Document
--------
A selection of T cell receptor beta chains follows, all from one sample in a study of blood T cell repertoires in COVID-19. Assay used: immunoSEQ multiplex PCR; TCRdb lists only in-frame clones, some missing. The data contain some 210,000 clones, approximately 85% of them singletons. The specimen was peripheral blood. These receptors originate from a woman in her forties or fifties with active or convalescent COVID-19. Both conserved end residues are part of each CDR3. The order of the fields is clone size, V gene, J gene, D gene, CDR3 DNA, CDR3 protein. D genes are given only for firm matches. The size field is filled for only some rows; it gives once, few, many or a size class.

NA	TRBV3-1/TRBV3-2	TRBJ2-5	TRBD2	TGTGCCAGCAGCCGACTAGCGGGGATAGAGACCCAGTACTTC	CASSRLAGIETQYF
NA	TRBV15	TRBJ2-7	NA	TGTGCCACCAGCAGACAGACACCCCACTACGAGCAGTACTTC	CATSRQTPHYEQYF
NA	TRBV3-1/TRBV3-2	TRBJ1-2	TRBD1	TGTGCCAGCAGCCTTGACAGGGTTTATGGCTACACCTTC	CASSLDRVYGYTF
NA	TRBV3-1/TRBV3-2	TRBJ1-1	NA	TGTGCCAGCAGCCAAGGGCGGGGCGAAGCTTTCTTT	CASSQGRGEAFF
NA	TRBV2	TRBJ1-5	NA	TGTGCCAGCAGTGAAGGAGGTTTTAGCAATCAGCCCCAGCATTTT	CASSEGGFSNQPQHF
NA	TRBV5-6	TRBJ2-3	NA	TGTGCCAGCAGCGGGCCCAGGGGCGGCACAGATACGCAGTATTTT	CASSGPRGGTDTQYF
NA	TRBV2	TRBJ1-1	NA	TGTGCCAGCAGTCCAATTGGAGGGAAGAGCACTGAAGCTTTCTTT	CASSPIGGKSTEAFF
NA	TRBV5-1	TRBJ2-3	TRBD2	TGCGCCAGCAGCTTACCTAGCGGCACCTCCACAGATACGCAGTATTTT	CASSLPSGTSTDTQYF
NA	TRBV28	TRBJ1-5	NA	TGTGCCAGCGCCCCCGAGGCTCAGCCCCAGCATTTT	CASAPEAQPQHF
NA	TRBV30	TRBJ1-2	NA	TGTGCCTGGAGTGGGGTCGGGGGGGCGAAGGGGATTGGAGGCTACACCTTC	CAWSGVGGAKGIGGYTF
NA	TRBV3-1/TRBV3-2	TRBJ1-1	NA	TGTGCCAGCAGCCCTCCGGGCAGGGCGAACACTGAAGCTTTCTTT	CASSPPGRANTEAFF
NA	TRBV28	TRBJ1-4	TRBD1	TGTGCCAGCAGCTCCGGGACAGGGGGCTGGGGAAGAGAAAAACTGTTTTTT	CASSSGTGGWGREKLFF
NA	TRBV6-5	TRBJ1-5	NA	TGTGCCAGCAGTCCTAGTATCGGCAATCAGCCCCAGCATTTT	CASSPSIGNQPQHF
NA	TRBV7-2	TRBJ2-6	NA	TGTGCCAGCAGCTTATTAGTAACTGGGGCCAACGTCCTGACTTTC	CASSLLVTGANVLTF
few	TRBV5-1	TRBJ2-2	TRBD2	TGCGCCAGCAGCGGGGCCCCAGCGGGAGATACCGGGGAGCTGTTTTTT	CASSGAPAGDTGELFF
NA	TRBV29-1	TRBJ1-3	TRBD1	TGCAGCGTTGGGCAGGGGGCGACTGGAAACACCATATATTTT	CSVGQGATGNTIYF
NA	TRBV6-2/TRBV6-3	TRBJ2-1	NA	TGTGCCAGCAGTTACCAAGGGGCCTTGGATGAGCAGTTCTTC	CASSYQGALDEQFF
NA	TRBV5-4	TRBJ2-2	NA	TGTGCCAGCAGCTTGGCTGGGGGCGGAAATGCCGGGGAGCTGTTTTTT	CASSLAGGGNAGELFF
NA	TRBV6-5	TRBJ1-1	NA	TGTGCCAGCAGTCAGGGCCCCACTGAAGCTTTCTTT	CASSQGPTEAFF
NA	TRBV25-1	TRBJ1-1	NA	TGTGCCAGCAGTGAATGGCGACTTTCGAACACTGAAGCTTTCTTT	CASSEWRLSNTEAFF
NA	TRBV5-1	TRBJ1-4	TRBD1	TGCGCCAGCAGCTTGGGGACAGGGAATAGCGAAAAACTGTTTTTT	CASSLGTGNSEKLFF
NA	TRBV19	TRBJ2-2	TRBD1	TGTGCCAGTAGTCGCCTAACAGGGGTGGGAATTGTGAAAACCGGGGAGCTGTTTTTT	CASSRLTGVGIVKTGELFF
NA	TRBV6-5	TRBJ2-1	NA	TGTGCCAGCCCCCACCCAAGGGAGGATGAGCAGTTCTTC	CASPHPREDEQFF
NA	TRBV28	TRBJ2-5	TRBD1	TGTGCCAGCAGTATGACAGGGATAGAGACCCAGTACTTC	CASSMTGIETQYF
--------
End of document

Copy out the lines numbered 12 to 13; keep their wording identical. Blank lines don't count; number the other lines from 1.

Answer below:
NA	TRBV3-1/TRBV3-2	TRBJ1-1	NA	TGTGCCAGCAGCCCTCCGGGCAGGGCGAACACTGAAGCTTTCTTT	CASSPPGRANTEAFF
NA	TRBV28	TRBJ1-4	TRBD1	TGTGCCAGCAGCTCCGGGACAGGGGGCTGGGGAAGAGAAAAACTGTTTTTT	CASSSGTGGWGREKLFF